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Achaval-Ferrer Mendoza Malbec 2012

Malbec from Argentina
  • WS91
  • RP91
  • JS90
14.5% ABV
  • JS92
  • RP91
  • RP91
  • WW90
  • JS90
  • WS90
  • WW90
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4.4 4 Ratings
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4.4 4 Ratings
14.5% ABV

Winemaker Notes

Rich with luscious raspberry and macerated currant, Mendoza Malbec has a dark, juicy finish. This wine is vivid and racy in character.

Critical Acclaim

All Vintages
WS 91
Wine Spectator
Fresh and floral, featuring crushed raspberry and racy cherry notes on a minerally frame, with silky tannins marking the lengthy finish.
RP 91
Robert Parker's Wine Advocate
The 2012 Malbec (first vintage was 2003) is a blend of three vineyards from Medrano, one from Lujan, one from Gualtallary (the highest altitude) and one from La Consulta in the Uco Valley. There is a short fermentation (7 days) but it resulted in a very dark-colored, ripe wine with aromas of blackberries, a touch of red fruit, and hints of smoke and spices. It is quite intense. The old vines are always different in the nose and the palate and this feels like an old-vine Malbec, medium-bodied palate, supple, mineral, rounder, velvety, grapy and silkier. Tannin and alcohol are well-integrated and in the background. Drink now-2018.
JS 90
James Suckling
A cool, fresh red with dried berries and delicate tannins. Lots of violets. Minerals, too. Full body with delicate tannins and a clean finish. Pretty.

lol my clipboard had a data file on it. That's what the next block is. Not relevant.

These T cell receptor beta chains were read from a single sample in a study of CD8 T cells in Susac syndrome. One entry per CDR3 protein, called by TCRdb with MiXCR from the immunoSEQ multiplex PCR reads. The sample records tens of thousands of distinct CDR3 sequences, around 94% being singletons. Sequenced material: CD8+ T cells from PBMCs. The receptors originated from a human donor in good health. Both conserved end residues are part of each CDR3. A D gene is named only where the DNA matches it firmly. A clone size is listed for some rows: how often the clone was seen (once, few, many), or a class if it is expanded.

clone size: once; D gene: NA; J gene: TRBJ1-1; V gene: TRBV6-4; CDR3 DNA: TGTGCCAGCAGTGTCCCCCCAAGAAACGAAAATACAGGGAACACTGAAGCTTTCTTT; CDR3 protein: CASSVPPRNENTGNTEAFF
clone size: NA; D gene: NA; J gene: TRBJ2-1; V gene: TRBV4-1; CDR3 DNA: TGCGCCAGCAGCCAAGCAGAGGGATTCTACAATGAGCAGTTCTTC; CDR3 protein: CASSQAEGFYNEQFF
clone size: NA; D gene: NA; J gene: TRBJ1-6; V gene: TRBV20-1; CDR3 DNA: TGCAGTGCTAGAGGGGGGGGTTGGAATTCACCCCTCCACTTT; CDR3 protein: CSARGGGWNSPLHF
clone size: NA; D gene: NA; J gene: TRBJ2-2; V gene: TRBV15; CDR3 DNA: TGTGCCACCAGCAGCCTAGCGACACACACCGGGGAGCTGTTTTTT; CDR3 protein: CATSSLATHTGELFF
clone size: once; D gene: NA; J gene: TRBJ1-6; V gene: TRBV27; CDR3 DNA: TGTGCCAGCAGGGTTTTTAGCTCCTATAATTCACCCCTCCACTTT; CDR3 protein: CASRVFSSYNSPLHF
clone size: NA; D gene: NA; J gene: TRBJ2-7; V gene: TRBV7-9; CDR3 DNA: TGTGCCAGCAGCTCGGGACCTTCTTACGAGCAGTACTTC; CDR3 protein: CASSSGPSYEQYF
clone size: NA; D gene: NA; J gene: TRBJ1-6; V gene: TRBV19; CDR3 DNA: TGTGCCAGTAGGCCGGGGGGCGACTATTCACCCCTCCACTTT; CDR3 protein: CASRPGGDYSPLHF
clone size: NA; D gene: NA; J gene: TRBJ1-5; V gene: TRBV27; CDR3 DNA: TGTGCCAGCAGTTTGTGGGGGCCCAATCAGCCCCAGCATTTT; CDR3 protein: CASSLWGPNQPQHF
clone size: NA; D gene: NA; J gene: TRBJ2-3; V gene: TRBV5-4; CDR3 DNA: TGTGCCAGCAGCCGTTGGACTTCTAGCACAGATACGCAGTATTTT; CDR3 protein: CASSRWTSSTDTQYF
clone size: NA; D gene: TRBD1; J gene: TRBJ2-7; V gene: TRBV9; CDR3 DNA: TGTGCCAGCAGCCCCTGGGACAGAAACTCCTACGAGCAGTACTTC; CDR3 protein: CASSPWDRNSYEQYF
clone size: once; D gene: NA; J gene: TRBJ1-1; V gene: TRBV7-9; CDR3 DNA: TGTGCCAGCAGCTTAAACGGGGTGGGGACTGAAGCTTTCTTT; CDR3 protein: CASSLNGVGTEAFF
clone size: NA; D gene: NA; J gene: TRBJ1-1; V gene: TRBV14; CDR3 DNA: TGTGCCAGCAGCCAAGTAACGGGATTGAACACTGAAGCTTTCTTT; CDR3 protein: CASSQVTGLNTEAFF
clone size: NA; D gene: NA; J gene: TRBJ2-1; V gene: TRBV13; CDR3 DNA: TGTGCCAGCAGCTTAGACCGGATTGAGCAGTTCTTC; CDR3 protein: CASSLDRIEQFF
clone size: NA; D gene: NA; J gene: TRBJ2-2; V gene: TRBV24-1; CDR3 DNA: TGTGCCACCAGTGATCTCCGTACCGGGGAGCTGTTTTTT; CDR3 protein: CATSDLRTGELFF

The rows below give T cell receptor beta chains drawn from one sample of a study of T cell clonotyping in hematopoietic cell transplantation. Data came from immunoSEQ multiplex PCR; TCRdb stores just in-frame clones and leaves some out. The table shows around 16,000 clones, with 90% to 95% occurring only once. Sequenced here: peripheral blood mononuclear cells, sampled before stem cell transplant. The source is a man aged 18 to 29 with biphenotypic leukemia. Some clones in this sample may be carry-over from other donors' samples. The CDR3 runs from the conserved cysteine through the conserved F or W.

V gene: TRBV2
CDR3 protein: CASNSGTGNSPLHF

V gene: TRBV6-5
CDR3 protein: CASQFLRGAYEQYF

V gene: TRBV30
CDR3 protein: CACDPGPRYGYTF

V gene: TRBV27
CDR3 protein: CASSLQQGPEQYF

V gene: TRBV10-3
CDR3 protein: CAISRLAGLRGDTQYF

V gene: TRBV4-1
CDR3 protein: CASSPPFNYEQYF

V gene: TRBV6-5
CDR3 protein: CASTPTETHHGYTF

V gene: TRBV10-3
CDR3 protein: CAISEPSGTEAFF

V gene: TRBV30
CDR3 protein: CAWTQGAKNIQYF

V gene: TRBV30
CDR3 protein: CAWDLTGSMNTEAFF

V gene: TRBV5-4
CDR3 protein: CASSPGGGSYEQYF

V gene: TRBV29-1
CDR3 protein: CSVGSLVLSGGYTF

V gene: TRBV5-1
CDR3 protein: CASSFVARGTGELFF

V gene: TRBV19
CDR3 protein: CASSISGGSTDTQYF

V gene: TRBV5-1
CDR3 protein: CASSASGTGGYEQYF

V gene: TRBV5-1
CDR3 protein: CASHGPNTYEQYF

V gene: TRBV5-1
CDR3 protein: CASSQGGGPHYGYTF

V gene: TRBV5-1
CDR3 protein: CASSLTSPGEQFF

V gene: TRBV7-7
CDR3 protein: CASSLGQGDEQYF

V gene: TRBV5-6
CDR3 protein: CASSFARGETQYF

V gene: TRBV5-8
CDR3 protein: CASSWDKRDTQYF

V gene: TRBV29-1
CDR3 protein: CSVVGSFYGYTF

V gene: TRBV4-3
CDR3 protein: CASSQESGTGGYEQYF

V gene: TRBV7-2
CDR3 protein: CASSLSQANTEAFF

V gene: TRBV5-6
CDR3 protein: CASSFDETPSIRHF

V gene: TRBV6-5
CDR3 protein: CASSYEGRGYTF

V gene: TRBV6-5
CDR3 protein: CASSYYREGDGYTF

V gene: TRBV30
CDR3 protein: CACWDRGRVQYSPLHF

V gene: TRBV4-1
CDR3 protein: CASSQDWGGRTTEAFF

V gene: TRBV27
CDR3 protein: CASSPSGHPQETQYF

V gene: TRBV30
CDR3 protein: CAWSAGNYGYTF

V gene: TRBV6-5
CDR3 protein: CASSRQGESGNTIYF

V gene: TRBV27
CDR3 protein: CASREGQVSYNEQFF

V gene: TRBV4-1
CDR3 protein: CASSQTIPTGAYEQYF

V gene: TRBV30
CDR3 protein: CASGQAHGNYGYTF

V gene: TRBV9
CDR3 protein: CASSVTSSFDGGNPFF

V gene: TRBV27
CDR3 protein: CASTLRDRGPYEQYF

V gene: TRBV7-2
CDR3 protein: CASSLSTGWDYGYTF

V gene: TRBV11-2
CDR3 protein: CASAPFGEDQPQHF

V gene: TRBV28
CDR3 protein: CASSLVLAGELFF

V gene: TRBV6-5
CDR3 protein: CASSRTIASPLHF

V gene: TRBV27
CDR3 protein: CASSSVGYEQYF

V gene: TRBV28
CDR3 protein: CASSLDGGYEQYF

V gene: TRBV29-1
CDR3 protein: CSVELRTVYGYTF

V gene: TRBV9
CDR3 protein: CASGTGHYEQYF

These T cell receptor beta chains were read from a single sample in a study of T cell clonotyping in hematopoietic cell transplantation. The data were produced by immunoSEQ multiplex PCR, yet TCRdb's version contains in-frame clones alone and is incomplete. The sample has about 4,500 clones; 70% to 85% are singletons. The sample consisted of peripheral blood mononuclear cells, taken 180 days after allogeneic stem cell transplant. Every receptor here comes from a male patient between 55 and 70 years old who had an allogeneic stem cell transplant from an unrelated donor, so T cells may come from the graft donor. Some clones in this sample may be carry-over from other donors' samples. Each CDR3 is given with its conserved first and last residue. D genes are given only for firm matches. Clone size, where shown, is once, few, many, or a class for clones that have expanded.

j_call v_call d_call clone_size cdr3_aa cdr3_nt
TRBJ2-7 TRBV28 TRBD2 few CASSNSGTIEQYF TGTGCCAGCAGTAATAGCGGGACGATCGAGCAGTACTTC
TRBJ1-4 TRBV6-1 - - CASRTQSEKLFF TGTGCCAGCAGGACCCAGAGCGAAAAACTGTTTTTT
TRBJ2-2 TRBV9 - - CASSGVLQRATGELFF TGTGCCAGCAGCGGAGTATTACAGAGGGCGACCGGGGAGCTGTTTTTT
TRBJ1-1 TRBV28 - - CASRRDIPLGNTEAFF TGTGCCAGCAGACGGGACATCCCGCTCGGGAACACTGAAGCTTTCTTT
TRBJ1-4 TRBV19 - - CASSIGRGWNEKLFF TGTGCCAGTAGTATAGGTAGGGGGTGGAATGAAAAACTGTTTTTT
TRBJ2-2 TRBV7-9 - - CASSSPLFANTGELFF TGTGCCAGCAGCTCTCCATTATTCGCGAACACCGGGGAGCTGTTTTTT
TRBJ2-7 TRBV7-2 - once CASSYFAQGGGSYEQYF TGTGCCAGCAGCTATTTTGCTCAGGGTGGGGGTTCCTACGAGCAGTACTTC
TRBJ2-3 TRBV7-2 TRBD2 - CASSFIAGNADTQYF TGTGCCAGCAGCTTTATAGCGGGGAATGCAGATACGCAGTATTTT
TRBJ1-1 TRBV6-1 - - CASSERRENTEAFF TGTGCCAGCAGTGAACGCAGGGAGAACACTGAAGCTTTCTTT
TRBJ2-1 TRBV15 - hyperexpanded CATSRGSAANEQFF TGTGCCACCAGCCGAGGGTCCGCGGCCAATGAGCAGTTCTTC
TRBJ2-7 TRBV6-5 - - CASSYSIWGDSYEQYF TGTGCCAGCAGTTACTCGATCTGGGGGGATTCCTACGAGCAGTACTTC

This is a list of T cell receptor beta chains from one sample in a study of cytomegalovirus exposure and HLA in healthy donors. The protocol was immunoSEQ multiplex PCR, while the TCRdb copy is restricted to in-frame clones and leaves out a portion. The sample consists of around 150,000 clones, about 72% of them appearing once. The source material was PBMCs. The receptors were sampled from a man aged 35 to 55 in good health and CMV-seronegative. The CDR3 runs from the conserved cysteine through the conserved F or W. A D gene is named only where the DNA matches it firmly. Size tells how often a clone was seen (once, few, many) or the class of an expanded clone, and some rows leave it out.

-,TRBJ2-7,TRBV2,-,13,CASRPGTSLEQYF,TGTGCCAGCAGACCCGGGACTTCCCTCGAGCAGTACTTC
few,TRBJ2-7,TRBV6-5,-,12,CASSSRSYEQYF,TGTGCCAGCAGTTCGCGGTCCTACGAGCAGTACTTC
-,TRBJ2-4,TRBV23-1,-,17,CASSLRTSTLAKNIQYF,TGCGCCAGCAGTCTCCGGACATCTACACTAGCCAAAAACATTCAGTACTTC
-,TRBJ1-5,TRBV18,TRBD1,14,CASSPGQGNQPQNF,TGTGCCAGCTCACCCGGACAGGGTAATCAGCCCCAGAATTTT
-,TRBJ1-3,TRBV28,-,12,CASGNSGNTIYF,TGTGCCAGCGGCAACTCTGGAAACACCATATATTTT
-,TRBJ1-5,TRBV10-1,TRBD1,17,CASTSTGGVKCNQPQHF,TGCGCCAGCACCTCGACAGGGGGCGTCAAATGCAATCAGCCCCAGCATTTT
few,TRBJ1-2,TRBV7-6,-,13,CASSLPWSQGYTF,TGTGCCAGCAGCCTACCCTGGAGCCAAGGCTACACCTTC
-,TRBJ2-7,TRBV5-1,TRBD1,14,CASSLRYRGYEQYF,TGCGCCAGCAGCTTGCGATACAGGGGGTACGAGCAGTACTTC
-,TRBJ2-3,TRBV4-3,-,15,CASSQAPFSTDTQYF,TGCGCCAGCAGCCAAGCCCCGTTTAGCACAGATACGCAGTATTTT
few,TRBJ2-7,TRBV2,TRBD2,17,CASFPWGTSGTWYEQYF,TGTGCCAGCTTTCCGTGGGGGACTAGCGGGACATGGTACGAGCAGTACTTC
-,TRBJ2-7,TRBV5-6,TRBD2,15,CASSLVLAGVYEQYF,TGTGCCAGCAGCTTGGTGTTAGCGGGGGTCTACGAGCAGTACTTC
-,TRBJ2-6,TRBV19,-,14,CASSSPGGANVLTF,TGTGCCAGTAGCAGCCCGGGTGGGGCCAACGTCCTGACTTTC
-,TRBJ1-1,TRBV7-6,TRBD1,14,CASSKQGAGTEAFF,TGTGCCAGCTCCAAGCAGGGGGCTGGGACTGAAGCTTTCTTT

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Achaval-Ferrer

Achával-Ferrer

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Achával-Ferrer , , South America
Achaval-Ferrer
Founded in 1998, Achaval-Ferrer is a team of friends who dream about great wines. Achaval-Ferrer is also a collection of old vineyards in beautiful places. They are committed to the production of wines that are expressive of their terroir. They are a small winery because this is the key to top quality. Low yields allow the vineyards to express their personality in the grapes. Low intervention winemaking allows the grapes to fully express their vineyard in the bottle. Each of their wines is a different expresson of Malbec: The Mendoza Malbec is about varietal tipicity. Their Quimera blend is about Malbec as the key to complexity and balance. And their Fincas (Single Vineyards) are about how Malbec expresses different soils and microclimates.

Named “Oenotria” by the ancient Greeks for its abundance of grapevines, Italy has always had a culture that is virtually inextricable from wine. Wine grapes are grown just about everywhere throughout the country—a long and narrow boot-shaped peninsula extending into the Mediterranean and Adriatic Seas. The defining geographical feature of the country is the Apennine Mountain range, extending from Liguria in the north to Calabria in the south. The island of Sicily nearly grazes the toe of Italy’s boot, while Sardinia lies to the country’s west. Climate varies significantly throughout the country, with temperature being somewhat more dependent on elevation than latitude, though it is safe to generalize that the south is warmer. Much of the highest quality viticulture takes place on gently rolling, picturesque hillsides.

Italy boasts more indigenous varieties than any other country—between 500 and 800, depending on whom you ask—and most wine production relies upon these native grapes. In some regions, international varieties have worked their way in, but their use is declining in popularity, especially as younger growers begun to take interest in rediscovering forgotten local specialties. Sangiovese is the most widely planted variety in the country, reaching its greatest potential in parts of Tuscany. Nebbiolo is the prized grape of Piedmont in the northwest, producing singular and age-worthy wines at its best. Other important varieties include Montepulciano, Trebbiano, Barbera, Nero d’Avola, and of course, Pinot Grigio.

SWS340449_2012 Item# 124541

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